A Catholic priest from California has been charged with having sexual contact in Minnesota with a woman for whom he was a "spiritual guide."
Jacob Bertrand, 33, has been charged in Dakota County with two counts of sexual conduct in the third degree for a member of the clergy, with the conduct taking place during a "religious advice meeting."
A criminal complaint alleges he met his victim when they were both studying spirituality in Rome in 2009, when he was a deacon at a Catholic Church. Later, while in Minnesota and Wisconsin, Bertrand and the victim engaged in sexual activity. You can read details from the charges below.
Why this is a crime
Under Minnesota law, it is a crime for a member of the clergy to engage in sexual activity with someone who comes to them for spiritual or religious advice.
This follows a ruling by the Minnesota Supreme Court last year in the case of State v Wenthe, the Washington Post reports, and it stands even if the victim never stated they were seeking spiritual guidance before the sexual contact.
The law says it's a felony if the "actor is or purports to be a member of the clergy," the complainant is not married to the actor, and that sexual penetration occurred during the course of a meeting in which they sought religious or spiritual advice, aid, or comfort in private.
Contact in Minnesota, Wisconsin
According to the complaint filed against Bertrand:
After meeting in Rome in 2009, he agreed to be a spiritual guide for the victim – whose family home is in Mendota Heights – at her request, and they began meeting every week for "holy conversation."
During these conversations they began discussing their sexual pasts, and the victim gave Bertrand a copy of her journals in which she wrote that she hoped to find a husband while in Rome.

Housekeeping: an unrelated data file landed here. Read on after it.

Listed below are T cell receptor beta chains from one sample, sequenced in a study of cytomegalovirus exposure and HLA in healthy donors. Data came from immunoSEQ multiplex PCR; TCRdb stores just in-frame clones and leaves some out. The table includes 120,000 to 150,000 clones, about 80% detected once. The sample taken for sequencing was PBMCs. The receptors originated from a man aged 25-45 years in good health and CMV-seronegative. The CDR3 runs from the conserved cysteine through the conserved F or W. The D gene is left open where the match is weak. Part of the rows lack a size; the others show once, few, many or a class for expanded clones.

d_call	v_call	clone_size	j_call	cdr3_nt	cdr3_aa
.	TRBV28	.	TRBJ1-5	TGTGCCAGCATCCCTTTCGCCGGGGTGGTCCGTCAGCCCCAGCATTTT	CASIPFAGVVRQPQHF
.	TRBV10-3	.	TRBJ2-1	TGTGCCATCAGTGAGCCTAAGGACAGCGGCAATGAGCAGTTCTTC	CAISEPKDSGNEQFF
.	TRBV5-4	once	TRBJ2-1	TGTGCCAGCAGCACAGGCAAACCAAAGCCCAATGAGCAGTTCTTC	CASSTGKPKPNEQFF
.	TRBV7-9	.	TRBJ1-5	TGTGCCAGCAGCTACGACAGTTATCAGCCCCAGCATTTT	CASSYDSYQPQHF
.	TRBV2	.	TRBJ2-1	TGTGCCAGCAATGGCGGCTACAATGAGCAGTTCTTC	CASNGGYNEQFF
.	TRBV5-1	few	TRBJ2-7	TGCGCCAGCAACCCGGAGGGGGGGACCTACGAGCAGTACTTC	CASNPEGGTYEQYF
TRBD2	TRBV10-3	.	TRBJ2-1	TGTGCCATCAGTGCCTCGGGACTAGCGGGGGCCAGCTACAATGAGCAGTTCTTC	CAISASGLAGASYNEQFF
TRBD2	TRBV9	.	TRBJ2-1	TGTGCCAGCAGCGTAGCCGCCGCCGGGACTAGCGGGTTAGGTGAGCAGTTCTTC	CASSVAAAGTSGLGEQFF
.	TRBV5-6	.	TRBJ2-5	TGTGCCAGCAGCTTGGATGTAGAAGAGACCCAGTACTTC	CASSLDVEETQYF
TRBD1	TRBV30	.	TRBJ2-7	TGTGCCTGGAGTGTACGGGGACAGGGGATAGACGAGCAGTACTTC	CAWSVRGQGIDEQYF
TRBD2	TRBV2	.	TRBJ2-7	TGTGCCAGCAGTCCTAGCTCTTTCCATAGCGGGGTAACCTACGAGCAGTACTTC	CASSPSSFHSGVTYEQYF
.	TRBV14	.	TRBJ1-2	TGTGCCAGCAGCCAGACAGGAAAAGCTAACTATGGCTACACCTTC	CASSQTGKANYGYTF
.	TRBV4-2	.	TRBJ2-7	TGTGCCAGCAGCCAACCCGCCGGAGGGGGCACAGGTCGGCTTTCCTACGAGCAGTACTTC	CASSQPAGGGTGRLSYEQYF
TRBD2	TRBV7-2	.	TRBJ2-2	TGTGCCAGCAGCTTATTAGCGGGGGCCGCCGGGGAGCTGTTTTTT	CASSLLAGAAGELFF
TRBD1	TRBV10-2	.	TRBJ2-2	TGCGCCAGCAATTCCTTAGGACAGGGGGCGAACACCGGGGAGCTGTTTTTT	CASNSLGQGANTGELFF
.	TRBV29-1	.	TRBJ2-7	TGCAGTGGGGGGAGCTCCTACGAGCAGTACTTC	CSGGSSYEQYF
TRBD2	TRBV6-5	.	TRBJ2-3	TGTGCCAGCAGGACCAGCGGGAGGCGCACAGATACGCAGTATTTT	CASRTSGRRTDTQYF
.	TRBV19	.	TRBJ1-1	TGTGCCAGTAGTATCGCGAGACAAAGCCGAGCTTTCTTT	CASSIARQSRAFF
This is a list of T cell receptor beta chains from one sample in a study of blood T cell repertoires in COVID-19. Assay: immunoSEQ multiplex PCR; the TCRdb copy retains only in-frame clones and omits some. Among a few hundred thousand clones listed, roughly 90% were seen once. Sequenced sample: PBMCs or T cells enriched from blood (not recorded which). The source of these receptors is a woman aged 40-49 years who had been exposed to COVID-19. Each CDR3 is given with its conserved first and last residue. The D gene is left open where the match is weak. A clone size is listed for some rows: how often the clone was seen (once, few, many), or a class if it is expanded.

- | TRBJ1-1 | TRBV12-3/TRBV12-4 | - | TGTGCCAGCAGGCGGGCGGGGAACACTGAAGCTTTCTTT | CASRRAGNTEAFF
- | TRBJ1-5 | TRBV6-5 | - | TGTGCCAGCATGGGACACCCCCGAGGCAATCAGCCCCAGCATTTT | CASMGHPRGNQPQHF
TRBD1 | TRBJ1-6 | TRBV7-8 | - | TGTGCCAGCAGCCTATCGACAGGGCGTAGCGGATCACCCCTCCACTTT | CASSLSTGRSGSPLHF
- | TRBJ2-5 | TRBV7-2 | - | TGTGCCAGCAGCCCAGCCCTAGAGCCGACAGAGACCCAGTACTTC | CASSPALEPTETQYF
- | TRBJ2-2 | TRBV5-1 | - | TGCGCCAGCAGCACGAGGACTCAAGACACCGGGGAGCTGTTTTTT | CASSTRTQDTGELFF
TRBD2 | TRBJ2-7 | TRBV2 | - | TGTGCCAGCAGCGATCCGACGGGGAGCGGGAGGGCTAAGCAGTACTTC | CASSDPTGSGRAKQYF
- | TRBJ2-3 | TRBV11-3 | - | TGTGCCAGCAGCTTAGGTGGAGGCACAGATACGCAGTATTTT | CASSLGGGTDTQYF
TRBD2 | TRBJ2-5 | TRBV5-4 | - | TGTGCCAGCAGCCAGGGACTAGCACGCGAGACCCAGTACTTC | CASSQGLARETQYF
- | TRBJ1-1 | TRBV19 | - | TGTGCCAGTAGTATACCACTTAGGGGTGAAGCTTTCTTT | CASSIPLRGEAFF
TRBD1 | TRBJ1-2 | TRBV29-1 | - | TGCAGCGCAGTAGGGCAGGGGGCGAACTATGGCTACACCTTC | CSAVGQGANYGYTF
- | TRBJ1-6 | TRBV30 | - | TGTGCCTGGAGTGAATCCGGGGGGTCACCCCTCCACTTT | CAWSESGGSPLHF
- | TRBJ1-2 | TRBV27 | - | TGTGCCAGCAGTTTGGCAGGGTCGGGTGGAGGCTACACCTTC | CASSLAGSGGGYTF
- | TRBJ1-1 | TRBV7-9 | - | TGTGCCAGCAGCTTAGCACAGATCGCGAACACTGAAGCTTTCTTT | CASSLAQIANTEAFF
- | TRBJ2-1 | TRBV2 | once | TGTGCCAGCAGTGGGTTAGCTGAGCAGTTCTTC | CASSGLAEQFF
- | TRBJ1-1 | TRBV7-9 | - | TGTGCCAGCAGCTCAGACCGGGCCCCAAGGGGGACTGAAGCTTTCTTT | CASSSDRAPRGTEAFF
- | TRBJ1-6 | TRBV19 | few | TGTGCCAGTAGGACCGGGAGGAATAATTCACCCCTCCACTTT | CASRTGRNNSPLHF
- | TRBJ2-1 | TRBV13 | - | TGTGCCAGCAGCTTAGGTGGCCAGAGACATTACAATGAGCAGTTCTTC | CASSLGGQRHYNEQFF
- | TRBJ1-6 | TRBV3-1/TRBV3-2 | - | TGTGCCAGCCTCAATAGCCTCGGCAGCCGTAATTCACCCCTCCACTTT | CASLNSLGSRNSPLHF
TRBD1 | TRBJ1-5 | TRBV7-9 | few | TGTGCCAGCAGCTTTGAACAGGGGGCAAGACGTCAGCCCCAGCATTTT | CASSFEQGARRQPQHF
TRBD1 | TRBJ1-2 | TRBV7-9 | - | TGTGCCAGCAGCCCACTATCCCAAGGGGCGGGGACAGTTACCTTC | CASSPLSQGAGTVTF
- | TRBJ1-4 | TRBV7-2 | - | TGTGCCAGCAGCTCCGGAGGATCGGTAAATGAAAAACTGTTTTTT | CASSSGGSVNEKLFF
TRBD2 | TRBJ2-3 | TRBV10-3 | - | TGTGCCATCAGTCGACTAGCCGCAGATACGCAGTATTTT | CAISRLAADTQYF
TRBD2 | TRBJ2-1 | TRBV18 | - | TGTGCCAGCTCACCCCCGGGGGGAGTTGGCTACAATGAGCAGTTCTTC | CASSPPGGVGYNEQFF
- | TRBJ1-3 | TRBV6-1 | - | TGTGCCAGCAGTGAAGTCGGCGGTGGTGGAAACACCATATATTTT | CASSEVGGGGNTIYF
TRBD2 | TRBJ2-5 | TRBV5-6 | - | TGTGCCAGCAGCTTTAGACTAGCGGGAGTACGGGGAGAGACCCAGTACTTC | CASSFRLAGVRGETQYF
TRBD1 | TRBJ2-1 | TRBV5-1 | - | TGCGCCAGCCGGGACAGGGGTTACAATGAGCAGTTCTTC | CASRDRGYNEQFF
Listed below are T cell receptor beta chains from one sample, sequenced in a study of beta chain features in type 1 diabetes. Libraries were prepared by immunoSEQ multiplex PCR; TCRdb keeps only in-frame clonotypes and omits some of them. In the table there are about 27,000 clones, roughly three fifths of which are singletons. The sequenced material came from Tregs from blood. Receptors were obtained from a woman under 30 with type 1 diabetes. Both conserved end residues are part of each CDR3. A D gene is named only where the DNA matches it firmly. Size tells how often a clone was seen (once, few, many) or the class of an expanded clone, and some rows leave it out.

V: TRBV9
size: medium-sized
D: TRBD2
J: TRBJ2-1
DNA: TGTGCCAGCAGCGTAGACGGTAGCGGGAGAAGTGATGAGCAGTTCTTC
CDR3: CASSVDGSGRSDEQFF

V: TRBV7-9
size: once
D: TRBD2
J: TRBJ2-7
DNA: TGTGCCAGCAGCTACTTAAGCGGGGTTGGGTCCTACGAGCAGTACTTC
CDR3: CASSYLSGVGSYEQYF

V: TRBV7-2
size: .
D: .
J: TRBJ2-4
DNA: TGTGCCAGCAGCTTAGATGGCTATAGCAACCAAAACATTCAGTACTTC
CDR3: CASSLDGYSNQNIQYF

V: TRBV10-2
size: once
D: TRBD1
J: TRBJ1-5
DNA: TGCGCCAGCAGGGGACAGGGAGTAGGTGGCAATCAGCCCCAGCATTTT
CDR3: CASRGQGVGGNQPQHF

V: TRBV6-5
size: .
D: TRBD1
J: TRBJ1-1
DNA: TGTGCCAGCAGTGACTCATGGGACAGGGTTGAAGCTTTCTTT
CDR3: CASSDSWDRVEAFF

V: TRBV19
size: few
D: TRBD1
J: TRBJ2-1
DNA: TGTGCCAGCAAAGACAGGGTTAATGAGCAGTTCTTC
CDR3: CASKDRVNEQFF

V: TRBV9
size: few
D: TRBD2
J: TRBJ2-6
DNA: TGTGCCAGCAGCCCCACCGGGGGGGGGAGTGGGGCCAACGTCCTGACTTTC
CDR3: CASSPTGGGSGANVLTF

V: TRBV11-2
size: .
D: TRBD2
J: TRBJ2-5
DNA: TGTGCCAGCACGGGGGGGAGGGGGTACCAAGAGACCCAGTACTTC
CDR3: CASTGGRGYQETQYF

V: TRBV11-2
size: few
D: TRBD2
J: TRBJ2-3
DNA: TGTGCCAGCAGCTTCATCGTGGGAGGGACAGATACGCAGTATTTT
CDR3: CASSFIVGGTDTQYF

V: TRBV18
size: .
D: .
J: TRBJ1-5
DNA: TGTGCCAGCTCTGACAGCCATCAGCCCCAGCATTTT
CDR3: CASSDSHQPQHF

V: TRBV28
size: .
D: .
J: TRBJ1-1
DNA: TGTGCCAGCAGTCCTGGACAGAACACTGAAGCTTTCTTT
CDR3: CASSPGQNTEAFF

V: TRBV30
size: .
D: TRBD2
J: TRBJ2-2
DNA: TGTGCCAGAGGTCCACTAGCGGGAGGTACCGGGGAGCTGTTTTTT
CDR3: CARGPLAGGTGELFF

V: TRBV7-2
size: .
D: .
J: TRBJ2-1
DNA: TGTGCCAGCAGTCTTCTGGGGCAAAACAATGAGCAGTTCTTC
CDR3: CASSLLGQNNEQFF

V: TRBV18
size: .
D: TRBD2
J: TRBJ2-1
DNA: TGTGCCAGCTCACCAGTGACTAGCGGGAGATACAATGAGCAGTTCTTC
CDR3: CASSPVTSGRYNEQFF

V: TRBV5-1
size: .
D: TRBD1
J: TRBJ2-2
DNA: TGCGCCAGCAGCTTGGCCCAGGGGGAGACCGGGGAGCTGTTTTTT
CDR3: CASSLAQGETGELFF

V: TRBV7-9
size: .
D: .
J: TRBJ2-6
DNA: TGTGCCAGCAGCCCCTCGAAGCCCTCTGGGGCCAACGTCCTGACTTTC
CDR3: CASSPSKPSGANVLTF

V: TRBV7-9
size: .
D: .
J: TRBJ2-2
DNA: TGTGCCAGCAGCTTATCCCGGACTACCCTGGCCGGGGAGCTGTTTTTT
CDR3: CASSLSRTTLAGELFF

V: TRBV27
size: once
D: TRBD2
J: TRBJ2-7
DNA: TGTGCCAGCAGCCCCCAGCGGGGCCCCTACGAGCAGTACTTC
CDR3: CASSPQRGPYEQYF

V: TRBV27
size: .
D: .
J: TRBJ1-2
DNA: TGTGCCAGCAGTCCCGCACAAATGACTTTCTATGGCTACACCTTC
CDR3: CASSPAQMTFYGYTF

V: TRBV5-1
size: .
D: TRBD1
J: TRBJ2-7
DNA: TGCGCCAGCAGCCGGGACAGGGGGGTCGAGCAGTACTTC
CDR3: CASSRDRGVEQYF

The complaint says Bertrand told her he was the person she was sent to Rome to meet, and he said that during his time in Rome "'the Lord had imprinted a vision in his mind of the victim naked and straddling him."
In June 2010, Bertrand was ordained as a priest in San Diego, during which time he and his victim had kissed on multiple occasions, and the next month he flew to Minnesota to spend some time at her family home.
It was in Minnesota and at a cabin in Wisconsin when more serious sexual contact was initiated, with penetration and oral sex involved.
After it happened, Bertrand told her they had "fulfilled the second holiest sacrifice next to Jesus and Mary on Calvary," and cautioned her not to talk about what happened as it was so "mystical" no one else would understand.
That summer he sent her a check for $1,000, saying God instructed him to do so, and during a phone call the next year he told her: "The devil tempts me to think that you will tell someone and ruin my ministry."
She reported the sexual contact to officials of the Catholic Church in 2012 and 2014, and later handed over to investigators a letter from Bertrand in which he apologized for "the many injustices and scandals to your faith caused by the fault that lies on me."
Police in Mendota Heights were contacted by the victim in April this year.
If convicted, Bertrand faces a maximum prison sentence of 15 years.